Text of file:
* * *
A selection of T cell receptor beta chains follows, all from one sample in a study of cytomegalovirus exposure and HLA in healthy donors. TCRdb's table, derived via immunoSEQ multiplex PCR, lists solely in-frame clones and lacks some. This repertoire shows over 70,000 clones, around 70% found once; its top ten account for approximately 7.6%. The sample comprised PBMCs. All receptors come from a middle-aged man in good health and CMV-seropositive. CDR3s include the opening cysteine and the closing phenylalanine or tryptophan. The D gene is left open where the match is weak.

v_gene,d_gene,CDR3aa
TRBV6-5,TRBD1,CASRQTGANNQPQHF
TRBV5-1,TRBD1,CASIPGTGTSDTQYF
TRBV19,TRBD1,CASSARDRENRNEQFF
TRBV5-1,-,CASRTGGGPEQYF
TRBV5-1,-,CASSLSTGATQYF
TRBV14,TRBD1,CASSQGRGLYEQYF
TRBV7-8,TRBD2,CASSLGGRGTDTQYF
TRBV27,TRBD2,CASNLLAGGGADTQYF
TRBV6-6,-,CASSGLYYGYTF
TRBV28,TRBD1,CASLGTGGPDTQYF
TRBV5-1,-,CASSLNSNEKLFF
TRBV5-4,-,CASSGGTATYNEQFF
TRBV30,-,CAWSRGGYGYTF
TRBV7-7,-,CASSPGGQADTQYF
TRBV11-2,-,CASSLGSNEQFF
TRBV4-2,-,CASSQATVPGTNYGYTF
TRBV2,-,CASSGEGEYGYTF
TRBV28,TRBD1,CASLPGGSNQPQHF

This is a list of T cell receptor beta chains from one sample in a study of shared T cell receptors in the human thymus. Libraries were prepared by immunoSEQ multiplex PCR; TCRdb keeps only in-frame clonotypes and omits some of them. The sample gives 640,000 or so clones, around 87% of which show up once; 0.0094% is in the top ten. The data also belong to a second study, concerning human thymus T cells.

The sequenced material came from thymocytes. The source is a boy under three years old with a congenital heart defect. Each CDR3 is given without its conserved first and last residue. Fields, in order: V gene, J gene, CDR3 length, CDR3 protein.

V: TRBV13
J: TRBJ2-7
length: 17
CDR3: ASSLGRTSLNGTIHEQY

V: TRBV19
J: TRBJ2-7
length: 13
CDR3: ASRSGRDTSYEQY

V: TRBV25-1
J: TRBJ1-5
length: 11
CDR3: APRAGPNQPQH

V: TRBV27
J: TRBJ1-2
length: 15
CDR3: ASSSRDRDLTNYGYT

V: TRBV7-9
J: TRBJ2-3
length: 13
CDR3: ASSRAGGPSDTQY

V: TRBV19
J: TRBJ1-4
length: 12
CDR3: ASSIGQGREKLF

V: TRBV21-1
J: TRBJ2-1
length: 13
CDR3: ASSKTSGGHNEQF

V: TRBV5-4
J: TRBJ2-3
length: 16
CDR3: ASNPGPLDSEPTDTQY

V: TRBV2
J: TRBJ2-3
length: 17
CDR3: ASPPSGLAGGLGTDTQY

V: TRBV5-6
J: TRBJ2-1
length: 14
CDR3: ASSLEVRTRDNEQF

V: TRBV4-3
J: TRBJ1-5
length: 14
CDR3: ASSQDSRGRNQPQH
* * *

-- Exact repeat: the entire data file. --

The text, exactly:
A selection of T cell receptor beta chains follows, all from one sample in a study of cytomegalovirus exposure and HLA in healthy donors. TCRdb's table, derived via immunoSEQ multiplex PCR, lists solely in-frame clones and lacks some. This repertoire shows over 70,000 clones, around 70% found once; its top ten account for approximately 7.6%. The sample comprised PBMCs. All receptors come from a middle-aged man in good health and CMV-seropositive. CDR3s include the opening cysteine and the closing phenylalanine or tryptophan. The D gene is left open where the match is weak.

v_gene,d_gene,CDR3aa
TRBV6-5,TRBD1,CASRQTGANNQPQHF
TRBV5-1,TRBD1,CASIPGTGTSDTQYF
TRBV19,TRBD1,CASSARDRENRNEQFF
TRBV5-1,-,CASRTGGGPEQYF
TRBV5-1,-,CASSLSTGATQYF
TRBV14,TRBD1,CASSQGRGLYEQYF
TRBV7-8,TRBD2,CASSLGGRGTDTQYF
TRBV27,TRBD2,CASNLLAGGGADTQYF
TRBV6-6,-,CASSGLYYGYTF
TRBV28,TRBD1,CASLGTGGPDTQYF
TRBV5-1,-,CASSLNSNEKLFF
TRBV5-4,-,CASSGGTATYNEQFF
TRBV30,-,CAWSRGGYGYTF
TRBV7-7,-,CASSPGGQADTQYF
TRBV11-2,-,CASSLGSNEQFF
TRBV4-2,-,CASSQATVPGTNYGYTF
TRBV2,-,CASSGEGEYGYTF
TRBV28,TRBD1,CASLPGGSNQPQHF

This is a list of T cell receptor beta chains from one sample in a study of shared T cell receptors in the human thymus. Libraries were prepared by immunoSEQ multiplex PCR; TCRdb keeps only in-frame clonotypes and omits some of them. The sample gives 640,000 or so clones, around 87% of which show up once; 0.0094% is in the top ten. The data also belong to a second study, concerning human thymus T cells.

The sequenced material came from thymocytes. The source is a boy under three years old with a congenital heart defect. Each CDR3 is given without its conserved first and last residue. Fields, in order: V gene, J gene, CDR3 length, CDR3 protein.

V: TRBV13
J: TRBJ2-7
length: 17
CDR3: ASSLGRTSLNGTIHEQY

V: TRBV19
J: TRBJ2-7
length: 13
CDR3: ASRSGRDTSYEQY

V: TRBV25-1
J: TRBJ1-5
length: 11
CDR3: APRAGPNQPQH

V: TRBV27
J: TRBJ1-2
length: 15
CDR3: ASSSRDRDLTNYGYT

V: TRBV7-9
J: TRBJ2-3
length: 13
CDR3: ASSRAGGPSDTQY

V: TRBV19
J: TRBJ1-4
length: 12
CDR3: ASSIGQGREKLF

V: TRBV21-1
J: TRBJ2-1
length: 13
CDR3: ASSKTSGGHNEQF

V: TRBV5-4
J: TRBJ2-3
length: 16
CDR3: ASNPGPLDSEPTDTQY

V: TRBV2
J: TRBJ2-3
length: 17
CDR3: ASPPSGLAGGLGTDTQY

V: TRBV5-6
J: TRBJ2-1
length: 14
CDR3: ASSLEVRTRDNEQF

V: TRBV4-3
J: TRBJ1-5
length: 14
CDR3: ASSQDSRGRNQPQH